4 Nov 2008

Weeding out those unfit for the priesthood

Irish Times - November 4, 2008

OPINION: The Vatican wants would-be priests to be assessed psychologically. They already are in Ireland, writes Desmond O'Donnell

IN The Art of Being Ruled , Wyndham Lewis wrote: "Priesthood is a social expedient of great use, extracting from society the practically unfit and so offering a suitable occupation to people who would otherwise be a drag on the active community."

An occasional priest may fit this description, but even minimal acquaintance with the priests in the Catholic Church or the Church of Ireland casts clear doubts on this assessment of priests in general.

And yet, priesthood in any religion can be refuge or a challenge. Dysfunctional people often find religion and religious institutions a refuge in which to nurse or receive some relief from their problems.

The recent call by the Vatican for careful psychological testing of candidates for priesthood ( The Irish Times , October 31st) might give the impression that this is the first time the professional procedure was asked for by the Vatican. In fact it has been asked for on at least seven occasions since the 1950s. In the past, inadequate accountability was demanded after ordination, and the history of sex abuse in the church confirms this.

Diagnostic testing is one way to assess suitability or unsuitability for priestly ministry prior to ordination. It was initiated in Ireland by the first president of the Irish Psychological Society, Dr Feithin O'Doherty, but regretfully his findings on some dysfunctional people were not acted on.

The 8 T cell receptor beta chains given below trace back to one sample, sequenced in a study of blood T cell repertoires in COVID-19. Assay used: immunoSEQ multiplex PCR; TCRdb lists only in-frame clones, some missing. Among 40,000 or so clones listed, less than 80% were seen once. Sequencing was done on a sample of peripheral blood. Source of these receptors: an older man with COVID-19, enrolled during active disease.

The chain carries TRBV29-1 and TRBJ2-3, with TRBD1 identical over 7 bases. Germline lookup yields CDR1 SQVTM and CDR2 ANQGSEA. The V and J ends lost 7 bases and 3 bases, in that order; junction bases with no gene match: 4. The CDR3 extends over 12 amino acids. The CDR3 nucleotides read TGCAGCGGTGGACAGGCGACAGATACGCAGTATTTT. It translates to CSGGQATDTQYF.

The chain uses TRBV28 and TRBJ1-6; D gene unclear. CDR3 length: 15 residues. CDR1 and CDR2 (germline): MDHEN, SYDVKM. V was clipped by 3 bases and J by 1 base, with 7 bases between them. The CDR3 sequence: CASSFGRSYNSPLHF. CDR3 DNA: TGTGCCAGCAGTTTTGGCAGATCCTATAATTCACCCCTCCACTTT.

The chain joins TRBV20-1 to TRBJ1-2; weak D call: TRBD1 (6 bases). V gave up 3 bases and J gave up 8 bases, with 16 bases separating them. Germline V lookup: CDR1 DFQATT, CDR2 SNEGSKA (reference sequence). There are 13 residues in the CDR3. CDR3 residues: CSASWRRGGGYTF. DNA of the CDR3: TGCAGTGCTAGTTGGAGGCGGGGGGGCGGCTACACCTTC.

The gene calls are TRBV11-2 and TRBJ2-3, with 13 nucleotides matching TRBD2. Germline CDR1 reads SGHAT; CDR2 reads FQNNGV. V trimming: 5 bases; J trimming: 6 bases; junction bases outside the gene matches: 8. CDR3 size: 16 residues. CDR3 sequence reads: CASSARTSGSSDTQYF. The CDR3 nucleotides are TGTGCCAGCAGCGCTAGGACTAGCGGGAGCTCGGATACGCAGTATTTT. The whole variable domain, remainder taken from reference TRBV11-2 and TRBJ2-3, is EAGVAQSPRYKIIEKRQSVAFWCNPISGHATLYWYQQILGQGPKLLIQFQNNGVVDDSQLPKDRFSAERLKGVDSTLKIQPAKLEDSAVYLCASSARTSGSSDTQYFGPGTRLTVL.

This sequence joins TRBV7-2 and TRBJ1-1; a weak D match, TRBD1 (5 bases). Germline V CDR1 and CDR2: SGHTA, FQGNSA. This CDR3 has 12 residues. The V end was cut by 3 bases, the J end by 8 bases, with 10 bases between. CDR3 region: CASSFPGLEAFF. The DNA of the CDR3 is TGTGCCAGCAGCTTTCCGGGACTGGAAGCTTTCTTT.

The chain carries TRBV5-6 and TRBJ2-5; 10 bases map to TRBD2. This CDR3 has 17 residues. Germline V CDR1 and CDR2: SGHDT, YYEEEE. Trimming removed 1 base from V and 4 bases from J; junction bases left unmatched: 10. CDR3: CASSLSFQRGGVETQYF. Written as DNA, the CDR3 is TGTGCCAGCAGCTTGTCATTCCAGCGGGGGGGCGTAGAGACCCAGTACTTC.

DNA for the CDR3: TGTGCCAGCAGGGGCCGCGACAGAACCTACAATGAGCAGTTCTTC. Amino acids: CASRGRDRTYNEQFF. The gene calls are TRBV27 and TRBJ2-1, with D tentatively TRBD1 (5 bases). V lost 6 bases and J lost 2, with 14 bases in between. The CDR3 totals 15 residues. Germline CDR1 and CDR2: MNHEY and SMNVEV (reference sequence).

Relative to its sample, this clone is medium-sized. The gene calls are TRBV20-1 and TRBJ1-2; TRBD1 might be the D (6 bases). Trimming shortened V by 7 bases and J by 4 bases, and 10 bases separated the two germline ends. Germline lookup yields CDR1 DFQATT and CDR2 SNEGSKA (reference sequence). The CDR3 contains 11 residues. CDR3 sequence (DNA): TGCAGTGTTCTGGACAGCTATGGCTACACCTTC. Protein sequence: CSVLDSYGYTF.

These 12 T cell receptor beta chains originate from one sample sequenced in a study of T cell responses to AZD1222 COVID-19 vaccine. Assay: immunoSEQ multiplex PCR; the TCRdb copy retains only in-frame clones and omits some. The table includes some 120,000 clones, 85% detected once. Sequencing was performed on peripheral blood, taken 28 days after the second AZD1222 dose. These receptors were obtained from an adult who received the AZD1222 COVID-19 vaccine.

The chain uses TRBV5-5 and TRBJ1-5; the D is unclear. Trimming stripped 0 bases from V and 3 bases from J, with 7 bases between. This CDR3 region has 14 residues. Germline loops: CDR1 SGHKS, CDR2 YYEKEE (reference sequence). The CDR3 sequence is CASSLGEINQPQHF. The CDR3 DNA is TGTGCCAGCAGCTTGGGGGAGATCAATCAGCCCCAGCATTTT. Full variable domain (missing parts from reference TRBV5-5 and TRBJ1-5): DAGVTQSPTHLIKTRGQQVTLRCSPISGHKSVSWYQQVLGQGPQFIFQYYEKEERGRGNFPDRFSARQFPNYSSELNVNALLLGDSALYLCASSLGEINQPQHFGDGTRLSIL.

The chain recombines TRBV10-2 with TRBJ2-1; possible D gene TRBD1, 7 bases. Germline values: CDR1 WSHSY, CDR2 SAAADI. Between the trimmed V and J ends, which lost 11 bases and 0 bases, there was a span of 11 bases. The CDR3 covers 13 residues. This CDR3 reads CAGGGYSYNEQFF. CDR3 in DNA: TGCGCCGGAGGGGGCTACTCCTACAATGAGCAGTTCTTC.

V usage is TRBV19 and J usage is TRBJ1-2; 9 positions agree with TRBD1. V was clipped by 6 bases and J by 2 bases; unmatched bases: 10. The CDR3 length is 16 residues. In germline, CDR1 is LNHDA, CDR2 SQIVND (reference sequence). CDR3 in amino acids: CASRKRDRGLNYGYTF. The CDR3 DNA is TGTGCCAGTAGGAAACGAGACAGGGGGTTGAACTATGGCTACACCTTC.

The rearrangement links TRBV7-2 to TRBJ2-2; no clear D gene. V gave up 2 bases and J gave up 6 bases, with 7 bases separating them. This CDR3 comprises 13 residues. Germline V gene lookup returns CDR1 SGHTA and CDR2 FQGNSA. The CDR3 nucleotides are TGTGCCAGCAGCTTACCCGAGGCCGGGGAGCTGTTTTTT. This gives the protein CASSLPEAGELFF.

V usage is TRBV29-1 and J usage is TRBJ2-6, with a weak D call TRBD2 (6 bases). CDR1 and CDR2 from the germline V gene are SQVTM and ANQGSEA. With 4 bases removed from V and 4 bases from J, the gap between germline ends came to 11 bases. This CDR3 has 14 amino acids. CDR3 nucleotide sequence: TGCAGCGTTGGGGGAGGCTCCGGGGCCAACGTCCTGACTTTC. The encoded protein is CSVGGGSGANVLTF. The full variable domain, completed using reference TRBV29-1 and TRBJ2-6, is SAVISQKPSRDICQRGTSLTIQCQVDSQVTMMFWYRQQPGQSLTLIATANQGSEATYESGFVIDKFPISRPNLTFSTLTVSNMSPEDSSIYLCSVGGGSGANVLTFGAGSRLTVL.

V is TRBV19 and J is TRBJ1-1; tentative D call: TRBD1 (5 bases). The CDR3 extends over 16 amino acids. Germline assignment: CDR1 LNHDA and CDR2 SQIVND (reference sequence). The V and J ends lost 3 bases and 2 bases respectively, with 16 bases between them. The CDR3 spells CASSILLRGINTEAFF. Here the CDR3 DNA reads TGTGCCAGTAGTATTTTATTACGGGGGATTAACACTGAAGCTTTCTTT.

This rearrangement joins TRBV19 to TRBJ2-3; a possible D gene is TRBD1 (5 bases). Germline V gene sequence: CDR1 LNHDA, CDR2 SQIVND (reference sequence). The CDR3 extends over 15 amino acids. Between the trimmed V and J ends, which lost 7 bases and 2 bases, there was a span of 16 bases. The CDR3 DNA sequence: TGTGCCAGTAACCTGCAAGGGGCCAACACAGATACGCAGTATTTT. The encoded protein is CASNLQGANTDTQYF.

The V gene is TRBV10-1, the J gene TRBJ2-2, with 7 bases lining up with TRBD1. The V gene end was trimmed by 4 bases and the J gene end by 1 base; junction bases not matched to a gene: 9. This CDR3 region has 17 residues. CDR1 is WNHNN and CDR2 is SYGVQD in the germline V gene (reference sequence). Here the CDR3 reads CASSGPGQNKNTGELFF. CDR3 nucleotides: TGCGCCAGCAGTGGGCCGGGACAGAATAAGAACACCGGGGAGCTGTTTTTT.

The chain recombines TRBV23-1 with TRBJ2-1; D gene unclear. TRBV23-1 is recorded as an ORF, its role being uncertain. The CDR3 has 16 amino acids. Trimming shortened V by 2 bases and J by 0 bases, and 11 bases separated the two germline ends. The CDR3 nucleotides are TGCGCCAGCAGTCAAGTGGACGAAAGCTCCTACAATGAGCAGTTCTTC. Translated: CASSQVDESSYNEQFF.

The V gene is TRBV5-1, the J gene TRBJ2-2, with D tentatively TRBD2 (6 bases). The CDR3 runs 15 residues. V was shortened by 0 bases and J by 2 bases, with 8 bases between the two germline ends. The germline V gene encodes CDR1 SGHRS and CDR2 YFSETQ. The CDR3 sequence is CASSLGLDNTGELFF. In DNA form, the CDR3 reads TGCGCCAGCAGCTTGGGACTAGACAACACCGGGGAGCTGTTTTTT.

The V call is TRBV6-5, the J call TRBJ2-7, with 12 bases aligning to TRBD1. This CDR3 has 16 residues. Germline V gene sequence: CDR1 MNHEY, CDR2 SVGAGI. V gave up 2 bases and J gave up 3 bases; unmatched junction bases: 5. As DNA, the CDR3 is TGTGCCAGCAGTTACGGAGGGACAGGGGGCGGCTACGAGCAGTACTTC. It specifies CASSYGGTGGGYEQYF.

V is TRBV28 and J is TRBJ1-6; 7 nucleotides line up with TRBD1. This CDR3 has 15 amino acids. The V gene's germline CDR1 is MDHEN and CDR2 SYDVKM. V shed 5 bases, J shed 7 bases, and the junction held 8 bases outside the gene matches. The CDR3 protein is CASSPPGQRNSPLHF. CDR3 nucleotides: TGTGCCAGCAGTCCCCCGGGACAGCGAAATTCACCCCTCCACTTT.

It is on record that he recommended that the convicted paedophile, Fr Fortune, not be readmitted into active ministry.

The use of pre-acceptance testing in Ireland was intermittent after his death, but is now practised in most dioceses.

This may explain why there has not been any priest accused of sex abuse who was ordained in the last 20 years.

Over the past eight years, I have accepted responsibility for psychological assessments of applicants before they enter the National Seminary in Maynooth.

The bishops have asked me to retest all the students at the commencement of their third year in the seminary.

I also assess all candidates for the Church of Ireland (Dublin diocese) before their admission to the Theological College.

Psychological testing is only part of a wider assessment to enable the applicant and his or her bishop to determine whether he or she has the personality structure and the qualities to sustain priesthood as a way of life at this time. The bishop usually consults a medical doctor concerning the applicant's physical health, and consults a priest who knows him or her concerning their spiritual health.

Their academic achievements and curricula vitae are looked at to assess functioning intelligence. Then, a psychologist writes a report on the applicant's emotional and mental health.

The standard psychological tests used by all psychologists engaged in diagnostic work are used to examine each candidate.

On the behavioural level, the assessment aims to discover the applicant's attitude to the testing, his or her experience of early family life, the level of functioning intelligence, his or her judgment and main positive behavioural qualities.

On the deeper level, the assessment then aims to discover the presence or absence of psychopathology, maturity-at-age, ego strength, emotional quotient, value pattern, motivational index, interpersonal strengths and weaknesses, psychosexual integration, attitude to authority, leadership ability, addiction potential, quality and depth of spirituality, conscious and subconscious vocational motivation and the applicant's level of personal insight.

The final decision about the applicant's suitability is made by the bishop and his council.

Their decision may or may not agree with the psychological assessment.

Hopefully, this new Vatican document will further the need for more careful discernment.

It was good to find it on page one of The Irish Times .

• Desmond O'Donnell is a registered psychologist

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